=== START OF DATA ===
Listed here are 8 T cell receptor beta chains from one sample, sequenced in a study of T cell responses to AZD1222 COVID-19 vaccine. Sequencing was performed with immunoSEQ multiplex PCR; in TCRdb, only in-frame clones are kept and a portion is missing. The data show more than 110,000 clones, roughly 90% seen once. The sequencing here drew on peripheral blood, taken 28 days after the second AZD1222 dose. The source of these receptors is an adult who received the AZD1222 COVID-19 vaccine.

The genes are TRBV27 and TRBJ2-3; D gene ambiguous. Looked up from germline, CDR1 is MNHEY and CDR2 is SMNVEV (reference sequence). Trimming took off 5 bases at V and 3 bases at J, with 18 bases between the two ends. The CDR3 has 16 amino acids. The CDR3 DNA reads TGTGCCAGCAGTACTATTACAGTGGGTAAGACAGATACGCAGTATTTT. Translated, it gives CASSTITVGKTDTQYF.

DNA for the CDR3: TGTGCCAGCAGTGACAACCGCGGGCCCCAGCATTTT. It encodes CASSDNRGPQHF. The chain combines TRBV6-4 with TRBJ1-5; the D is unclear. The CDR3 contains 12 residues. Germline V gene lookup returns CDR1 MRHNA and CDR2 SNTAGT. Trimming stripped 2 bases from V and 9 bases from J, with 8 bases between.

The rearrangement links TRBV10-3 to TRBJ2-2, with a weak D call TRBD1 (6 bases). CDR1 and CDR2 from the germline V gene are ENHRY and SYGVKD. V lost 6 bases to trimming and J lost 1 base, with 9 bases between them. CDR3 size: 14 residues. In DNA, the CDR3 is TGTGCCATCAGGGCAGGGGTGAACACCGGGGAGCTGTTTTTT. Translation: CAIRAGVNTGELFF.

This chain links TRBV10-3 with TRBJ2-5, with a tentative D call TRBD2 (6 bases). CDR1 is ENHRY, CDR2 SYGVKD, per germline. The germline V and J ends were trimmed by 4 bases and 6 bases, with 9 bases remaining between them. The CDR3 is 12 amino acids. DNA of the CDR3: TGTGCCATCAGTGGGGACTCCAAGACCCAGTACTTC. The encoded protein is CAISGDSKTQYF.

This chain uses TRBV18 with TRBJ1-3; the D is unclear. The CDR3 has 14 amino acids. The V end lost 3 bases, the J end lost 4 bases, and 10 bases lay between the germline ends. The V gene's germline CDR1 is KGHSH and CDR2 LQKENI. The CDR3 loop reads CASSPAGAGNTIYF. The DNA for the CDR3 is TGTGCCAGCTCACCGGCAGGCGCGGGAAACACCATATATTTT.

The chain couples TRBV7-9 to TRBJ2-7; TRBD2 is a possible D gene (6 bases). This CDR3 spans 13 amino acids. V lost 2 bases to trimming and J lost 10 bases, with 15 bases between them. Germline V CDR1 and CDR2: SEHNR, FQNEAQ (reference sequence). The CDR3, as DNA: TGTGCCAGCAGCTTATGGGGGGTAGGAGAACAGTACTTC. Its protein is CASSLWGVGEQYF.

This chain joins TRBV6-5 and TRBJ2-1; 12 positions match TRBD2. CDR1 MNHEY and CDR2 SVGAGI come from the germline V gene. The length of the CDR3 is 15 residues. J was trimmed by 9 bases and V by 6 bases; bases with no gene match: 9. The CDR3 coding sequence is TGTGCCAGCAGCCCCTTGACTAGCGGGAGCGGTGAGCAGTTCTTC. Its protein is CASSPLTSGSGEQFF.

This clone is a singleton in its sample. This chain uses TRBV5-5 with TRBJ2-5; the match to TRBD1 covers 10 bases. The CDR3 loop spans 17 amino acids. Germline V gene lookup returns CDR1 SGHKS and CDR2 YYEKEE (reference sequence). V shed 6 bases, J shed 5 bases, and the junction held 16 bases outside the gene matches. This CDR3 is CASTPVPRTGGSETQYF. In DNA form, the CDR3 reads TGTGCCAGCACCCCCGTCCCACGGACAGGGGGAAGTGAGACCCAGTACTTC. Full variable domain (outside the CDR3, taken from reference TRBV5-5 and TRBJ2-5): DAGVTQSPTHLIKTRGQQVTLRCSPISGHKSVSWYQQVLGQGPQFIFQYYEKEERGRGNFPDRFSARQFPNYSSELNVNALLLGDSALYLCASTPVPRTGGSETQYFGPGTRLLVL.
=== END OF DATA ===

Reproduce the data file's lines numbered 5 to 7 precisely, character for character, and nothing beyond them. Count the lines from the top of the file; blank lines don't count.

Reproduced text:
This chain links TRBV10-3 with TRBJ2-5, with a tentative D call TRBD2 (6 bases). CDR1 is ENHRY, CDR2 SYGVKD, per germline. The germline V and J ends were trimmed by 4 bases and 6 bases, with 9 bases remaining between them. The CDR3 is 12 amino acids. DNA of the CDR3: TGTGCCATCAGTGGGGACTCCAAGACCCAGTACTTC. The encoded protein is CAISGDSKTQYF.

This chain uses TRBV18 with TRBJ1-3; the D is unclear. The CDR3 has 14 amino acids. The V end lost 3 bases, the J end lost 4 bases, and 10 bases lay between the germline ends. The V gene's germline CDR1 is KGHSH and CDR2 LQKENI. The CDR3 loop reads CASSPAGAGNTIYF. The DNA for the CDR3 is TGTGCCAGCTCACCGGCAGGCGCGGGAAACACCATATATTTT.

The chain couples TRBV7-9 to TRBJ2-7; TRBD2 is a possible D gene (6 bases). This CDR3 spans 13 amino acids. V lost 2 bases to trimming and J lost 10 bases, with 15 bases between them. Germline V CDR1 and CDR2: SEHNR, FQNEAQ (reference sequence). The CDR3, as DNA: TGTGCCAGCAGCTTATGGGGGGTAGGAGAACAGTACTTC. Its protein is CASSLWGVGEQYF.